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The Occult Tradition: From the Renaissance to the Present Day
by David S. Katz
Pimlico, £8.99 (pb), ISBN 9780712667869
The main aim of occult practices is “to bring together widely disparate aspects of God’s Creation within a complex structure of connections, sympathies and affinities”. In other words, a supernatural Unified Theory. As Katz points out, this does tend to result in “the readiness to relate the unrelated”, a tendency seen in believers in general.
This is a thorough, highly detailed history of the occult, starting with the ancient Greeks, tracing its development through the Renaissance Neoplatonists, Hermeticists and Kabbalists to the Rosicrucians, Freemasons and Swedenborgians. He also notes the Hermetic roots of Mormonism, which were conveniently forgotten about.
In among the believers there were always sceptics; Hermeticism was debunked by Casaubon in the early 17th century, while the poet Blake challenged Swedenborg. But as ever, they were lone voices in the face of popular belief. The Victorian era was a fertile time, with a revived interest in all things supernatural, the start of psychology, psycho-analysis and anthropology feeding occult interest and Indian ‘mysticism’ thrown into the mix. Jung in particular tried to amalgamate psychoanalysis and the occult.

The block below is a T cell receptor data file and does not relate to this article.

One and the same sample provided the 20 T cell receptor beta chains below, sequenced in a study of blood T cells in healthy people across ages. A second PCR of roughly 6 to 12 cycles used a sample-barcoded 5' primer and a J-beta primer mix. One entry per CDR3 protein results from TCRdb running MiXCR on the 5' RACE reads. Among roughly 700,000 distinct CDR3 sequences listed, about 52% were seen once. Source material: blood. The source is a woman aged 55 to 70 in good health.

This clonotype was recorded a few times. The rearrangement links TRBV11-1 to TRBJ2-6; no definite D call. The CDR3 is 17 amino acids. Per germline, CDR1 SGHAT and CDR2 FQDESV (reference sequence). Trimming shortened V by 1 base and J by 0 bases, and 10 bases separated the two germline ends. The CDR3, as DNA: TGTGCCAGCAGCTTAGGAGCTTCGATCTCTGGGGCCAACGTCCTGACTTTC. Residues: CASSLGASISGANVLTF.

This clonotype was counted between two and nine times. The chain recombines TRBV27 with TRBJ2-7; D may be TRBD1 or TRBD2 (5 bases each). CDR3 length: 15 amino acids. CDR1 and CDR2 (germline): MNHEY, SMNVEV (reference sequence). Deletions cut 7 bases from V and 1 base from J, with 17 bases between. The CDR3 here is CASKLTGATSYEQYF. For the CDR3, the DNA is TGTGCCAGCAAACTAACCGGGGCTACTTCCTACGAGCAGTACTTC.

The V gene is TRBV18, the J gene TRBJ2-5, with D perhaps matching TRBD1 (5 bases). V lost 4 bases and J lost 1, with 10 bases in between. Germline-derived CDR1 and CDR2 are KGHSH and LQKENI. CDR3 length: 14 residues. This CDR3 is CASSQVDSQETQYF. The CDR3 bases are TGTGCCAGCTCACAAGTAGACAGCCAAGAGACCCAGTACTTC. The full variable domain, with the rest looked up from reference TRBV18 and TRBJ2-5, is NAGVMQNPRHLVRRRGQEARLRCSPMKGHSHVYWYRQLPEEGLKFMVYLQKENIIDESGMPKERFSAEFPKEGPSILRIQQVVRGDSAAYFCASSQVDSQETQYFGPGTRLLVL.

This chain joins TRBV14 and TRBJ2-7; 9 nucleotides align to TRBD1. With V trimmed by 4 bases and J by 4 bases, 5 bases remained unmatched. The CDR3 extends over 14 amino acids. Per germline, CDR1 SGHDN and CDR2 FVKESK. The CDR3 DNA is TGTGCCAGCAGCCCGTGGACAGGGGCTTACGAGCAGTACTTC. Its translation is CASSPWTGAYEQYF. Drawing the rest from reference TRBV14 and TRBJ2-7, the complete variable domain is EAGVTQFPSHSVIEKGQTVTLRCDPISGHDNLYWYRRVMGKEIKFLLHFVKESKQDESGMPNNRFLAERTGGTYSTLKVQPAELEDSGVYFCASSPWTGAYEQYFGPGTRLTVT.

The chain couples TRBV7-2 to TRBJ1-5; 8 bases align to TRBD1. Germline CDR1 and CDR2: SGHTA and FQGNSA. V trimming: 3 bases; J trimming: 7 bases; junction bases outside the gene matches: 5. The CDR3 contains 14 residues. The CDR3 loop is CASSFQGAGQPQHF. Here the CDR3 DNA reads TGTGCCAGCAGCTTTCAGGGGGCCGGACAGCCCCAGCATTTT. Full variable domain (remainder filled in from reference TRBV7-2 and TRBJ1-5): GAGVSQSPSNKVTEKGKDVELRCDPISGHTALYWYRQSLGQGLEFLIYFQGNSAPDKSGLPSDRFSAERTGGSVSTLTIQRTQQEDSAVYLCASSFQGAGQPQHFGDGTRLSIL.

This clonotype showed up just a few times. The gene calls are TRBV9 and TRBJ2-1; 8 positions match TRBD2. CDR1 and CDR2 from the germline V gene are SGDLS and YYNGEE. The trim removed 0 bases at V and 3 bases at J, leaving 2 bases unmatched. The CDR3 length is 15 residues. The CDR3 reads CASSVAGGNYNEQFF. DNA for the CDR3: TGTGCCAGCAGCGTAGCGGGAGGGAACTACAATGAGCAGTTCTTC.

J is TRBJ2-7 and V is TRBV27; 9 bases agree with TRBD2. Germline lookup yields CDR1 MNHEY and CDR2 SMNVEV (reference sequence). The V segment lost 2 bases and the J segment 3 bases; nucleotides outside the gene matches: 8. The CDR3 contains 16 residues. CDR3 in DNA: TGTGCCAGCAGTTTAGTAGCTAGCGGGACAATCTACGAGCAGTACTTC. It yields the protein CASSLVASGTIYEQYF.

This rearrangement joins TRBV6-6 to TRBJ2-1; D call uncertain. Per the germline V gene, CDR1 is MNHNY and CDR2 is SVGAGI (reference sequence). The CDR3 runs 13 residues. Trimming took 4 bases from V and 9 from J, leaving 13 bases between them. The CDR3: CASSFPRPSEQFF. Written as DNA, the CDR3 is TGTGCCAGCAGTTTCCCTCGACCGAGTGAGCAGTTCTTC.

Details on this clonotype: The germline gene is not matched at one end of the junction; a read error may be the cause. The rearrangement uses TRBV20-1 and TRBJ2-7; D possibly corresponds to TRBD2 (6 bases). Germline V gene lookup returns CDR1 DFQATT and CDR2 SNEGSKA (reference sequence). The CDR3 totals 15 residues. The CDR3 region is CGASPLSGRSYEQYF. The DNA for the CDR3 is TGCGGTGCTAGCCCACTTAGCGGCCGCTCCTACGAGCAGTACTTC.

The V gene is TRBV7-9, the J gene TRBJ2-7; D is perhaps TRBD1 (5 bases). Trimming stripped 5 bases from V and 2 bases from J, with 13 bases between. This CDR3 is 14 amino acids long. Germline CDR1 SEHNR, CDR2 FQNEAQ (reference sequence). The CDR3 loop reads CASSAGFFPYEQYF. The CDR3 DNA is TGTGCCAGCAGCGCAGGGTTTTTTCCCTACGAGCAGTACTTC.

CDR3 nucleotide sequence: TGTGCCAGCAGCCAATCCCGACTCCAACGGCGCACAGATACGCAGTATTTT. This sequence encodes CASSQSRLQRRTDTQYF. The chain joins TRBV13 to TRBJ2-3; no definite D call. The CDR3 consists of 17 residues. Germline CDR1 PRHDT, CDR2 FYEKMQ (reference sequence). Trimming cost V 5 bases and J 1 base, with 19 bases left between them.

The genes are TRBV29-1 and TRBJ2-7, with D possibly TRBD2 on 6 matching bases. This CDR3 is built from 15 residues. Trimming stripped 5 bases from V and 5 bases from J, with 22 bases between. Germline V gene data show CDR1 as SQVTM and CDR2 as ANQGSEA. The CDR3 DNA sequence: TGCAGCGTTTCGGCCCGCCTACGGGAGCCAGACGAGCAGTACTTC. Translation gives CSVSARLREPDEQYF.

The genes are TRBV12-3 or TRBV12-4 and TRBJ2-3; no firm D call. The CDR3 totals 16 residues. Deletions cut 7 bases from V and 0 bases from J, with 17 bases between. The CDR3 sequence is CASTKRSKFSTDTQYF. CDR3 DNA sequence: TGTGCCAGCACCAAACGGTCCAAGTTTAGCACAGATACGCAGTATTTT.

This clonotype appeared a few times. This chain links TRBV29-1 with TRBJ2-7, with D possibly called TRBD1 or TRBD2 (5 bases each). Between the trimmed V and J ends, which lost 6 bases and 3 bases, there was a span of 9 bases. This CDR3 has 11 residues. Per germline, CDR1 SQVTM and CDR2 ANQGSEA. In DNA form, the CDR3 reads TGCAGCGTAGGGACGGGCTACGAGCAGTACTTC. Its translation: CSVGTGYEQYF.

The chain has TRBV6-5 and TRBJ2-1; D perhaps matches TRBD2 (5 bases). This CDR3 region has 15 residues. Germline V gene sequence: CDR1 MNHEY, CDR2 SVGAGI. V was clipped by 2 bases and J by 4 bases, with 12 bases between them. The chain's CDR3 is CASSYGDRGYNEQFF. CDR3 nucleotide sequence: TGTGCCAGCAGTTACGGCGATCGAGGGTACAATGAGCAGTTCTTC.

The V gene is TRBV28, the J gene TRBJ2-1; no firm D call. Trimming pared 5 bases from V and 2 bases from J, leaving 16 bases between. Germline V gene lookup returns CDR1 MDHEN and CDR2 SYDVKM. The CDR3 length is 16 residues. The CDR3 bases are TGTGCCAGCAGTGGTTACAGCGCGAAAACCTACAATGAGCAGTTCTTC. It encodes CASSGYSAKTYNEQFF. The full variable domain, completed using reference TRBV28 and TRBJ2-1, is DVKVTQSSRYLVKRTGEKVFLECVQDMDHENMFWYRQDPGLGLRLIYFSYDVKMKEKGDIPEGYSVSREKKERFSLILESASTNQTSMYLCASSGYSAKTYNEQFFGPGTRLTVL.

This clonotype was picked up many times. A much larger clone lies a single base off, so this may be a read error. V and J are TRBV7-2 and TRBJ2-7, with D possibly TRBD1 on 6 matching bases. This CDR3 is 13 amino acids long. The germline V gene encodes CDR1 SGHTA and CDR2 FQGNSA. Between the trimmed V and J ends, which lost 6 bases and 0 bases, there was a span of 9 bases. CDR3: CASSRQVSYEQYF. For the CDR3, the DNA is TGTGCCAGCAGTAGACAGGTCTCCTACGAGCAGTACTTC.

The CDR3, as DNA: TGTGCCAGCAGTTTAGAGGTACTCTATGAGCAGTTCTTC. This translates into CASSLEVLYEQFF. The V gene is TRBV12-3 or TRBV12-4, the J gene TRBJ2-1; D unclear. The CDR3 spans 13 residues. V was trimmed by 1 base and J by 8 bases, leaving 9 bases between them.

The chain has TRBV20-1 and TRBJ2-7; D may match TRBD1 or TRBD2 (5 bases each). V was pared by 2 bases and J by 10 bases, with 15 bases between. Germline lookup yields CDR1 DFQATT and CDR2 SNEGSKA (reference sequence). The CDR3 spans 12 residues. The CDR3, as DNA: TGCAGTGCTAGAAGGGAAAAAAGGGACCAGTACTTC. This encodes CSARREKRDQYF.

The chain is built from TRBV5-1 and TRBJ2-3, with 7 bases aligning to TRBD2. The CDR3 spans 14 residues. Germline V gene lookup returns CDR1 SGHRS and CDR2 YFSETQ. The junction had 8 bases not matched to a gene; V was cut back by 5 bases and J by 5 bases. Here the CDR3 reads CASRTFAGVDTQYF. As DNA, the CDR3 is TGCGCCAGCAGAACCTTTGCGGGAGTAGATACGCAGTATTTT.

Meanwhile in America, fundamentalism was born. Perhaps the most speculative part of the book is Katz’s description of it as occult because, he says, fundamentalists believe “firmly in the supernatural world, its influences and manifestations”. Focussing on Revelations and Daniel, they “predict the future through deciphering a document whose meaning is occult, hidden”.
Although this element of fundamentalism is occult in that sense, whether the whole of it can be so described is not entirely proven here, as distinct from a more general (and perhaps more lurid) belief in supernatural forces or predicted events common to many religions, myths and superstitions. Belief in the rapture, speaking in tongues, public faith healing and fundamentalism’s grass-roots appeal rather than shrouds of mystery are perhaps a little too overt to qualify as occult.
That said, this is a useful resource, illustrating both the influences of different people and groups on the occult and the occult’s own influence on society, science and modern beliefs, from the born-again to New Agers.